Juanito’s Tacos

Juanito’s Tacos is at 7750 Palm Ave., Highland, south of Cypress Street and north of Fifth Street.

It has been many years since I’ve visited Juanito’s. It’s a tribute to their devoted consumer base that it’s still going strong. While they offer a wide variety of open-faced corn tortilla tacos topped with chopped onions, cilantro and a rather watery guacamole that can be devoured in a bite or two, there are a number of other items on the menu that suggest that the family origins are in Mexico City.

Take the Huarache, for example. It consists of an oblong shaped lightly fried masa dough covered with smashed pinto beans and topped with green or red salsa, lettuce, chopped tomatoes, queso fresco and meat. We opted for buche, very tender pieces of pig stomach that had a mild taste, unlike most organ meats. Their green salsa is fiery upfront, while the red salsa has a slow building heat on the back of the tongue.

Tortas

Juanto’s serves tortas, a soft roll filled with crema, guacamole, lettuce, salsa verde or salsa rojo.

Another item that is popular in Mexico City is a torta, a soft roll filled with crema, guacamole, lettuce, salsa verde or salsa rojo. We opted for al pastor as the meat — spit roasted pork that is first marinated in adobada sauce, earthy and chile laced.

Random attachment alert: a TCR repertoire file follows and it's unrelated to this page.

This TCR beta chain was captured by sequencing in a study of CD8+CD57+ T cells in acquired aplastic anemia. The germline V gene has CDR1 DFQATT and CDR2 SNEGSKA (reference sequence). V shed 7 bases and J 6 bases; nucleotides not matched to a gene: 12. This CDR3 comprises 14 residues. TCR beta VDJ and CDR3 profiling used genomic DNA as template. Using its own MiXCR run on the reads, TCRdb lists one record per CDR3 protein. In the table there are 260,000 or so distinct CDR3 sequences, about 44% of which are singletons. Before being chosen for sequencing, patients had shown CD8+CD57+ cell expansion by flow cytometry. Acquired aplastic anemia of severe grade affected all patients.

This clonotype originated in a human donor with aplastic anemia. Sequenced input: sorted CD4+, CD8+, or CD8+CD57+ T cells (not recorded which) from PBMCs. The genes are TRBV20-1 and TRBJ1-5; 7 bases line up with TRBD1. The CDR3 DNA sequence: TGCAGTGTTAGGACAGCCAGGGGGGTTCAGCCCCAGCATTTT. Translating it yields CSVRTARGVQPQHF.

Given the Mexico City influences, I was disappointed to not find pambazo on the menu. This is a quintessential street food where inexpensive bread rolls are filled with potatoes, chorizo, shredded lettuce, crema and queso fresco, then dipped in a guajillo chile salsa. This messy, delicious amalgam of flavors is best eaten with a fork. Perhaps they will add it as a special in the future.

If you haven’t tried a mulita, you’re in for a treat. It consists of a top and a bottom flat tortilla filled with a goodly portion of cheese (which holds the tortillas together) plus cilantro, chopped onions and your choice of meat. We selected carnitas. The mulita is grilled on both sides and looks somewhat like a quesadilla. Pick it up with both hands, drizzle some salsa on top and eat it like you would a sandwich.

Tacos quacamole

Tacos with guacamole can be ordered with slow-cooked shredded beef (birria), cabeza (cheek meat), and on Tuesdays, lengua (tongue).

Returning to the taco fillings, chicken tinga is worth considering, though it is not always available. It’s a blend of shredded chicken in a chipotle sauce which imparts a smoky, medium heat on the palate. Also recommended are the slow-cooked shredded beef (birria), cabeza (cheek meat), and on Tuesdays, lengua (tongue). All tacos include sliced radishes and lemon wedges.

For seafood aficionados, they also offer shrimp and fish tacos, and on weekends only, menudo and pozole. Vegetarians can opt for such items as chile relleno burritos and nopales (cactus) huaraches.

David Cohen

David Cohen is the former co-host of the PBS show “Table for Two.”